Minnesota and Nebraska Focus of ICE Enforcement Operation
OMAHA, Neb. (AP) — A large federal law enforcement operation conducted Wednesday targeted businesses in Nebraska and Minnesota that officials say knowingly hired — and mistreated — immigrants who are in the U.S. illegally.
The investigative arm of U.S. Immigration and Customs Enforcement — Homeland Security Investigations — led the operation that saw about a dozen businesses and plants raided and the arrests of 14 business owners and managers and more than 130 workers. Most of the arrests occurred in northern Nebraska and southern Minnesota. Several of the businesses were in O'Neill, Nebraska, a town of about 3,000 about 160 miles (260 kilometers) northwest of Omaha. Officials said they were still looking to take three owners or managers into custody as part of the operation.
Special agent in charge Tracy Cormier described the operation as one of the largest in Homeland Security Investigations' 15-year history.
"I would say the amount of criminal warrants that are being executed will be one of the largest for HSI," she said. "I'm not aware of a bigger one."
Between 350 and 400 federal, state and local law enforcement officers worked together on the arrests, she said.
The focus of the operation is unusual in that it targeted business operators for arrest. Most immigration raids have targeted workers suspected of being in the country illegally.
"The whole investigation was initiated, basically, because we knew that these businesses were cheating these workers and cheating taxpayers and cheating their competition," Cormier said.
The businesses engaged in a scheme that used fraudulent names and Social Security numbers to employ people in the country illegally, she said. The businesses used "force, fraud, coercion, threat of arrest and/or deportation" to exploit the workers, Cormier said. The business that hired out the immigrants also forced the workers to cash their paychecks with that business for an exorbitant fee, officials said, and withheld taxes from workers' pay without paying those taxes to the government.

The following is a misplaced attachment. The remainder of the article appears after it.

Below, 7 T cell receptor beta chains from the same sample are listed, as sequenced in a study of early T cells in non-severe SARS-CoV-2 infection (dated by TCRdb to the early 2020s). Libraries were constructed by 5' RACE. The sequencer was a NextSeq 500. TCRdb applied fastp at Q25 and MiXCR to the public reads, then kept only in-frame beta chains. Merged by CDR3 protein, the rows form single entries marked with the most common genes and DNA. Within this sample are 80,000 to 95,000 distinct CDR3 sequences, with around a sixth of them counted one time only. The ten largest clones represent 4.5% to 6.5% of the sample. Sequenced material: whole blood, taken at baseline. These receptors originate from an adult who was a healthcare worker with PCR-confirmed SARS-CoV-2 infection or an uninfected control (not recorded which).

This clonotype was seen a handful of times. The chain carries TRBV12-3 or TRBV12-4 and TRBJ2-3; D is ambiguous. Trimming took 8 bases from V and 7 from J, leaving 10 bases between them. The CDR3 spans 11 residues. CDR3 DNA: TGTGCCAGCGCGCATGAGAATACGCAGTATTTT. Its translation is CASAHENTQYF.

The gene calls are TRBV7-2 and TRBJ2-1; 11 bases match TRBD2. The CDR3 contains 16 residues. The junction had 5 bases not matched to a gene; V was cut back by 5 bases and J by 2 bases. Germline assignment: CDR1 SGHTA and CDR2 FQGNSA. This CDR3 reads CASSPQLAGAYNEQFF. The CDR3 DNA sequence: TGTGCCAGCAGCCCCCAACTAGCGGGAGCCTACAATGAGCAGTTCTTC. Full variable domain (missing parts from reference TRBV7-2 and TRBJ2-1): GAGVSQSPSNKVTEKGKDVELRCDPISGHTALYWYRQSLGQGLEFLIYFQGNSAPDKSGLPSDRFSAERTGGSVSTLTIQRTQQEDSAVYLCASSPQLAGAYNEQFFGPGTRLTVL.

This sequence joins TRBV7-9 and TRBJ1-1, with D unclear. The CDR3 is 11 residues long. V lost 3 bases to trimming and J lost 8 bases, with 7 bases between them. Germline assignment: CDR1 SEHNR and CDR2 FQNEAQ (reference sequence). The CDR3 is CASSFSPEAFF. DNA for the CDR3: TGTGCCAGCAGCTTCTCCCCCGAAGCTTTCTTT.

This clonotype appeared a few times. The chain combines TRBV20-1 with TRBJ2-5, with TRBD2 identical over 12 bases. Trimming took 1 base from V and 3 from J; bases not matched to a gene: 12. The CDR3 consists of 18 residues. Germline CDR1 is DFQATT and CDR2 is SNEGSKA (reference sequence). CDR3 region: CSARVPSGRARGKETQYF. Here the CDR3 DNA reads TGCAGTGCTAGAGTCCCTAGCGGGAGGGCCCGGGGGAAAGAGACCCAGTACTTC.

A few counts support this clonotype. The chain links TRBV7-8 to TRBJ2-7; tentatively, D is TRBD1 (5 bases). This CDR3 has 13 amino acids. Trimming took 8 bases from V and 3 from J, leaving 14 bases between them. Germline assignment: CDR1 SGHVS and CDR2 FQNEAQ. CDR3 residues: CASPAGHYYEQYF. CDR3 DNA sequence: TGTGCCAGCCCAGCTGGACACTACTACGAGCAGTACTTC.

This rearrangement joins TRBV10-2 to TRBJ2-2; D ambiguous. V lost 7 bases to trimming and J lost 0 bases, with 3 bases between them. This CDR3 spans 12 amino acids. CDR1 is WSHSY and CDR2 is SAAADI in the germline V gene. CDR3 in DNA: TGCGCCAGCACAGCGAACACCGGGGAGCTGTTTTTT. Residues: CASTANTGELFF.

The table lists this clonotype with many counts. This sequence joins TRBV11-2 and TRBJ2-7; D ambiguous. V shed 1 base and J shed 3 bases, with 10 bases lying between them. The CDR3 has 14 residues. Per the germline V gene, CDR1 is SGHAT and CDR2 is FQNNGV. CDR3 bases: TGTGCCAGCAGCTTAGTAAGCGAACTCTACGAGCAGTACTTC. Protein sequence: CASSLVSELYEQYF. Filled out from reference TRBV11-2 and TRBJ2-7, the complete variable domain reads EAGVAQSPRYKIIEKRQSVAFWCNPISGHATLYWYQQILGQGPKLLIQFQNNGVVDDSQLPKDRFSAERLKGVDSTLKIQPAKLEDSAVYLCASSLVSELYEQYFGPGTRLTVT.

"It kind of reminds us of the revival of the old 'company store' policy, where it used to keep the coal miners indebted to the company for all kinds of services ... like check cashing," she said.
Dozens of workers suspected of being in the country illegally also were arrested, Cormier said. Some will be issued notices to appear before an immigration judge and released, while those with criminal backgrounds will remain in ICE custody.
The raids come as President Donald Trump's administration has been carrying out high-profile enforcement actions against employers who hire illegal labor.
Dozens of workers were arrested at a meatpacking plant in rural Tennessee in April, followed by agents rounding up more than 100 employees two months later at an Ohio gardening and landscaping company.
Immigration officials have also beefed up audits of companies to verify their employees are authorized to work in the country. Officials opened 2,282 employer audits in the first seven months of this fiscal year, many after audits at 100 7-Eleven franchises in 17 states in January.
Civil rights organizations in Nebraska were quick to denounce Wednesday's operation.
"The ACLU condemns this ongoing campaign of misery that targets immigrants, disrupts local businesses and separates families," Rose Godinez, an attorney with the American Civil Liberties Union of Nebraska, said in a written released Wednesday morning after news reports of a raid at O'Neill Ventures, which grows tomatoes in huge greenhouses.
Immigrant advocacy group Nebraska Appleseed released a similar statement saying, "Senseless raids like these today leave long-lasting damage across entire communities."
Whether the operation targeted U.S. businesses hiring immigrants illegally in the country or the immigrants themselves, the effect is still the same, Nebraska Appleseed communications director Jeff Sheldon said.
"This is going to leave widespread fear and damage in the community," he said. "You got businesses that are directly affected. You've got neighborhoods that are directly affected. You'll have kids tonight coming home to a house where one or more of their parents are gone. This is pain that can last for generations."